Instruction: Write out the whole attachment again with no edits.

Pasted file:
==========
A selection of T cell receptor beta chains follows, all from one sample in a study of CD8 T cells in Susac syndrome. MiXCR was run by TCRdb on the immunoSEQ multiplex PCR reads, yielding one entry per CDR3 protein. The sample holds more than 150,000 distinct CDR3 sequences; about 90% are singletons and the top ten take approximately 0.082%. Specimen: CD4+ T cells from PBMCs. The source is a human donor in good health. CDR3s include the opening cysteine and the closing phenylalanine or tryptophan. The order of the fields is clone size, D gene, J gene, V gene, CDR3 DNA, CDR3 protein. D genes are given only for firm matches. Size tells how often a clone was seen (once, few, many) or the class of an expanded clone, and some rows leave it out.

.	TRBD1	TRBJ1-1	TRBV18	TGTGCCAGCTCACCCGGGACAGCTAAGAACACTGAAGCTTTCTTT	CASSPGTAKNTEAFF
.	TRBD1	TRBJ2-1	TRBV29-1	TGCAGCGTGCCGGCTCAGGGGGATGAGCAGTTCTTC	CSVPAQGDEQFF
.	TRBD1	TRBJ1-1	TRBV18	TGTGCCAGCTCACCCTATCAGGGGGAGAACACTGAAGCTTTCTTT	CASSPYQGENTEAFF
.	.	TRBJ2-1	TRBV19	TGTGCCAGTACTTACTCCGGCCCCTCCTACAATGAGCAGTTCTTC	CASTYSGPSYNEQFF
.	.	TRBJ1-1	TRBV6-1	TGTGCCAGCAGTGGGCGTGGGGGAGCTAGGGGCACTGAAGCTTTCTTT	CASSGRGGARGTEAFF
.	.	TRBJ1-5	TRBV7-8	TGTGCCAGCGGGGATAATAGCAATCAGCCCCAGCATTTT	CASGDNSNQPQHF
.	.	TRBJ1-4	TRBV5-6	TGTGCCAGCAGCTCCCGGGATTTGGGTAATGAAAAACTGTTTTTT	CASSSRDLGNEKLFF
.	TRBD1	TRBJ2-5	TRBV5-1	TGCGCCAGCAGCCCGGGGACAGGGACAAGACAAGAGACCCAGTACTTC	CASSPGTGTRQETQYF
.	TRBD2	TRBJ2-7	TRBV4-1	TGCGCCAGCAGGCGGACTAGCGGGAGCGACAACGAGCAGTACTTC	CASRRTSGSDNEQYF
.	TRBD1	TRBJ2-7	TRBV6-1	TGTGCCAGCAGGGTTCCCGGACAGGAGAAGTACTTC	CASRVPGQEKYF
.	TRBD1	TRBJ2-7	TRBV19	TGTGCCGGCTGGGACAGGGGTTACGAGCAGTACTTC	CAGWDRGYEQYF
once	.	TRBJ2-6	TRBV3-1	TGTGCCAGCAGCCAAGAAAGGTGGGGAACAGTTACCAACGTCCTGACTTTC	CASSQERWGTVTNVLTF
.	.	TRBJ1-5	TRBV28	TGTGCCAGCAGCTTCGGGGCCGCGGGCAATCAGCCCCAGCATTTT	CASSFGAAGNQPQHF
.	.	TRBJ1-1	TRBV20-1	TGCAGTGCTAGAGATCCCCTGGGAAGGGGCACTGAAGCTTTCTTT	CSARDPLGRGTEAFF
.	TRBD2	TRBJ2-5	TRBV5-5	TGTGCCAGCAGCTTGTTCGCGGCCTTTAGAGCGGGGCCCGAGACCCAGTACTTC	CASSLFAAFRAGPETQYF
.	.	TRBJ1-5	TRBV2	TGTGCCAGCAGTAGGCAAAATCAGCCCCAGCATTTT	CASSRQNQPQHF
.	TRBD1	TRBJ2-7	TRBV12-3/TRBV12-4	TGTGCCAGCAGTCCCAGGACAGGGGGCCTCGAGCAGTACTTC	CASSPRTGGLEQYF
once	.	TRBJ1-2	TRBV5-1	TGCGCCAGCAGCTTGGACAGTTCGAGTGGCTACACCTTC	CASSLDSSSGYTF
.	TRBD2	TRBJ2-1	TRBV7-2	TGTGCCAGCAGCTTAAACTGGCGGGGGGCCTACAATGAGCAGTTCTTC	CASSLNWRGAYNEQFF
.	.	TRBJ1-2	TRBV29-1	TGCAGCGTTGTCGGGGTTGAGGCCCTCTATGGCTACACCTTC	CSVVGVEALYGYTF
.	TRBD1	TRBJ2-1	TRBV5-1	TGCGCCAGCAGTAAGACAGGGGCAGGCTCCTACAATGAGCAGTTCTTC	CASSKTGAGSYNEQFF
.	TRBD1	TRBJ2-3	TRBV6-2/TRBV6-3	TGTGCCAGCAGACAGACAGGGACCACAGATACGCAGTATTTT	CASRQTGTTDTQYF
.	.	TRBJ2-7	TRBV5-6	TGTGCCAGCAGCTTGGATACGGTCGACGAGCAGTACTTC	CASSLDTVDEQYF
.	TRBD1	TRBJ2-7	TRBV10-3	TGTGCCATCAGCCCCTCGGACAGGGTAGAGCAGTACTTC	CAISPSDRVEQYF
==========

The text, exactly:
A selection of T cell receptor beta chains follows, all from one sample in a study of CD8 T cells in Susac syndrome. MiXCR was run by TCRdb on the immunoSEQ multiplex PCR reads, yielding one entry per CDR3 protein. The sample holds more than 150,000 distinct CDR3 sequences; about 90% are singletons and the top ten take approximately 0.082%. Specimen: CD4+ T cells from PBMCs. The source is a human donor in good health. CDR3s include the opening cysteine and the closing phenylalanine or tryptophan. The order of the fields is clone size, D gene, J gene, V gene, CDR3 DNA, CDR3 protein. D genes are given only for firm matches. Size tells how often a clone was seen (once, few, many) or the class of an expanded clone, and some rows leave it out.

.	TRBD1	TRBJ1-1	TRBV18	TGTGCCAGCTCACCCGGGACAGCTAAGAACACTGAAGCTTTCTTT	CASSPGTAKNTEAFF
.	TRBD1	TRBJ2-1	TRBV29-1	TGCAGCGTGCCGGCTCAGGGGGATGAGCAGTTCTTC	CSVPAQGDEQFF
.	TRBD1	TRBJ1-1	TRBV18	TGTGCCAGCTCACCCTATCAGGGGGAGAACACTGAAGCTTTCTTT	CASSPYQGENTEAFF
.	.	TRBJ2-1	TRBV19	TGTGCCAGTACTTACTCCGGCCCCTCCTACAATGAGCAGTTCTTC	CASTYSGPSYNEQFF
.	.	TRBJ1-1	TRBV6-1	TGTGCCAGCAGTGGGCGTGGGGGAGCTAGGGGCACTGAAGCTTTCTTT	CASSGRGGARGTEAFF
.	.	TRBJ1-5	TRBV7-8	TGTGCCAGCGGGGATAATAGCAATCAGCCCCAGCATTTT	CASGDNSNQPQHF
.	.	TRBJ1-4	TRBV5-6	TGTGCCAGCAGCTCCCGGGATTTGGGTAATGAAAAACTGTTTTTT	CASSSRDLGNEKLFF
.	TRBD1	TRBJ2-5	TRBV5-1	TGCGCCAGCAGCCCGGGGACAGGGACAAGACAAGAGACCCAGTACTTC	CASSPGTGTRQETQYF
.	TRBD2	TRBJ2-7	TRBV4-1	TGCGCCAGCAGGCGGACTAGCGGGAGCGACAACGAGCAGTACTTC	CASRRTSGSDNEQYF
.	TRBD1	TRBJ2-7	TRBV6-1	TGTGCCAGCAGGGTTCCCGGACAGGAGAAGTACTTC	CASRVPGQEKYF
.	TRBD1	TRBJ2-7	TRBV19	TGTGCCGGCTGGGACAGGGGTTACGAGCAGTACTTC	CAGWDRGYEQYF
once	.	TRBJ2-6	TRBV3-1	TGTGCCAGCAGCCAAGAAAGGTGGGGAACAGTTACCAACGTCCTGACTTTC	CASSQERWGTVTNVLTF
.	.	TRBJ1-5	TRBV28	TGTGCCAGCAGCTTCGGGGCCGCGGGCAATCAGCCCCAGCATTTT	CASSFGAAGNQPQHF
.	.	TRBJ1-1	TRBV20-1	TGCAGTGCTAGAGATCCCCTGGGAAGGGGCACTGAAGCTTTCTTT	CSARDPLGRGTEAFF
.	TRBD2	TRBJ2-5	TRBV5-5	TGTGCCAGCAGCTTGTTCGCGGCCTTTAGAGCGGGGCCCGAGACCCAGTACTTC	CASSLFAAFRAGPETQYF
.	.	TRBJ1-5	TRBV2	TGTGCCAGCAGTAGGCAAAATCAGCCCCAGCATTTT	CASSRQNQPQHF
.	TRBD1	TRBJ2-7	TRBV12-3/TRBV12-4	TGTGCCAGCAGTCCCAGGACAGGGGGCCTCGAGCAGTACTTC	CASSPRTGGLEQYF
once	.	TRBJ1-2	TRBV5-1	TGCGCCAGCAGCTTGGACAGTTCGAGTGGCTACACCTTC	CASSLDSSSGYTF
.	TRBD2	TRBJ2-1	TRBV7-2	TGTGCCAGCAGCTTAAACTGGCGGGGGGCCTACAATGAGCAGTTCTTC	CASSLNWRGAYNEQFF
.	.	TRBJ1-2	TRBV29-1	TGCAGCGTTGTCGGGGTTGAGGCCCTCTATGGCTACACCTTC	CSVVGVEALYGYTF
.	TRBD1	TRBJ2-1	TRBV5-1	TGCGCCAGCAGTAAGACAGGGGCAGGCTCCTACAATGAGCAGTTCTTC	CASSKTGAGSYNEQFF
.	TRBD1	TRBJ2-3	TRBV6-2/TRBV6-3	TGTGCCAGCAGACAGACAGGGACCACAGATACGCAGTATTTT	CASRQTGTTDTQYF
.	.	TRBJ2-7	TRBV5-6	TGTGCCAGCAGCTTGGATACGGTCGACGAGCAGTACTTC	CASSLDTVDEQYF
.	TRBD1	TRBJ2-7	TRBV10-3	TGTGCCATCAGCCCCTCGGACAGGGTAGAGCAGTACTTC	CAISPSDRVEQYF